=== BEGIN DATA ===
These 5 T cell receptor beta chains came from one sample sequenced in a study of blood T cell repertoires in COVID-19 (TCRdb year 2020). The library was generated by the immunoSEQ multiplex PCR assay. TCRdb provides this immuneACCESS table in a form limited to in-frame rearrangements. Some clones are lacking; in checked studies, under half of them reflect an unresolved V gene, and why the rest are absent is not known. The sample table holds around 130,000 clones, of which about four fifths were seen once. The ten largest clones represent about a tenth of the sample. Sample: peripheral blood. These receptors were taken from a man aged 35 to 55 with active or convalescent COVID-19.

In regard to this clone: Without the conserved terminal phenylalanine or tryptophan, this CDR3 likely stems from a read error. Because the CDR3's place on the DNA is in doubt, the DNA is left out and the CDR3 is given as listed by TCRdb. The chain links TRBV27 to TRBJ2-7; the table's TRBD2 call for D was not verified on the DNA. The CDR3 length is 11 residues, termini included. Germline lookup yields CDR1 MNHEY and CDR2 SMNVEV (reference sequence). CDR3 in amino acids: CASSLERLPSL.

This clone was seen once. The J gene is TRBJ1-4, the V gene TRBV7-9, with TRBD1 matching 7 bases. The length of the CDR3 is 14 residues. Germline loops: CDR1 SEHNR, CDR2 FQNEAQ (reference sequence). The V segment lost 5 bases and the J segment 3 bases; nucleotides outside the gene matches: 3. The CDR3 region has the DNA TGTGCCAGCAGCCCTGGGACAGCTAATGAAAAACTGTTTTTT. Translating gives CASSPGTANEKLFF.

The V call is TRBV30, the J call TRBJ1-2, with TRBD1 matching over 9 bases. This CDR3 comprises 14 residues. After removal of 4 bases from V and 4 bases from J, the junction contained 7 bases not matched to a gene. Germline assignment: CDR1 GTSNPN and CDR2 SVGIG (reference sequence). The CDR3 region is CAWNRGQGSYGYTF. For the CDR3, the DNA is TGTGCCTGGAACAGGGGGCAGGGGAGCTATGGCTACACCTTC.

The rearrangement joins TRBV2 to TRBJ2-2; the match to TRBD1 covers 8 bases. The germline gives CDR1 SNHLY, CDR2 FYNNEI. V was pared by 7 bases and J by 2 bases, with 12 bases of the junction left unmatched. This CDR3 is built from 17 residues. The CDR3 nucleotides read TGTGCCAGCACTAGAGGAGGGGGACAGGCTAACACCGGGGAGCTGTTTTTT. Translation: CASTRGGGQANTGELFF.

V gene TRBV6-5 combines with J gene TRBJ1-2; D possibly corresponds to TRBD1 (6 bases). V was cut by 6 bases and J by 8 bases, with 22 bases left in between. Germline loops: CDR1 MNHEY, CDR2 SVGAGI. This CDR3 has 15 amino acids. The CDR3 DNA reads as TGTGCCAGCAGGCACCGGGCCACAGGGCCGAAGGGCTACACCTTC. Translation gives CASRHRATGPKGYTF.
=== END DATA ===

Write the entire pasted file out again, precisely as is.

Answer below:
These 5 T cell receptor beta chains came from one sample sequenced in a study of blood T cell repertoires in COVID-19 (TCRdb year 2020). The library was generated by the immunoSEQ multiplex PCR assay. TCRdb provides this immuneACCESS table in a form limited to in-frame rearrangements. Some clones are lacking; in checked studies, under half of them reflect an unresolved V gene, and why the rest are absent is not known. The sample table holds around 130,000 clones, of which about four fifths were seen once. The ten largest clones represent about a tenth of the sample. Sample: peripheral blood. These receptors were taken from a man aged 35 to 55 with active or convalescent COVID-19.

In regard to this clone: Without the conserved terminal phenylalanine or tryptophan, this CDR3 likely stems from a read error. Because the CDR3's place on the DNA is in doubt, the DNA is left out and the CDR3 is given as listed by TCRdb. The chain links TRBV27 to TRBJ2-7; the table's TRBD2 call for D was not verified on the DNA. The CDR3 length is 11 residues, termini included. Germline lookup yields CDR1 MNHEY and CDR2 SMNVEV (reference sequence). CDR3 in amino acids: CASSLERLPSL.

This clone was seen once. The J gene is TRBJ1-4, the V gene TRBV7-9, with TRBD1 matching 7 bases. The length of the CDR3 is 14 residues. Germline loops: CDR1 SEHNR, CDR2 FQNEAQ (reference sequence). The V segment lost 5 bases and the J segment 3 bases; nucleotides outside the gene matches: 3. The CDR3 region has the DNA TGTGCCAGCAGCCCTGGGACAGCTAATGAAAAACTGTTTTTT. Translating gives CASSPGTANEKLFF.

The V call is TRBV30, the J call TRBJ1-2, with TRBD1 matching over 9 bases. This CDR3 comprises 14 residues. After removal of 4 bases from V and 4 bases from J, the junction contained 7 bases not matched to a gene. Germline assignment: CDR1 GTSNPN and CDR2 SVGIG (reference sequence). The CDR3 region is CAWNRGQGSYGYTF. For the CDR3, the DNA is TGTGCCTGGAACAGGGGGCAGGGGAGCTATGGCTACACCTTC.

The rearrangement joins TRBV2 to TRBJ2-2; the match to TRBD1 covers 8 bases. The germline gives CDR1 SNHLY, CDR2 FYNNEI. V was pared by 7 bases and J by 2 bases, with 12 bases of the junction left unmatched. This CDR3 is built from 17 residues. The CDR3 nucleotides read TGTGCCAGCACTAGAGGAGGGGGACAGGCTAACACCGGGGAGCTGTTTTTT. Translation: CASTRGGGQANTGELFF.

V gene TRBV6-5 combines with J gene TRBJ1-2; D possibly corresponds to TRBD1 (6 bases). V was cut by 6 bases and J by 8 bases, with 22 bases left in between. Germline loops: CDR1 MNHEY, CDR2 SVGAGI. This CDR3 has 15 amino acids. The CDR3 DNA reads as TGTGCCAGCAGGCACCGGGCCACAGGGCCGAAGGGCTACACCTTC. Translation gives CASRHRATGPKGYTF.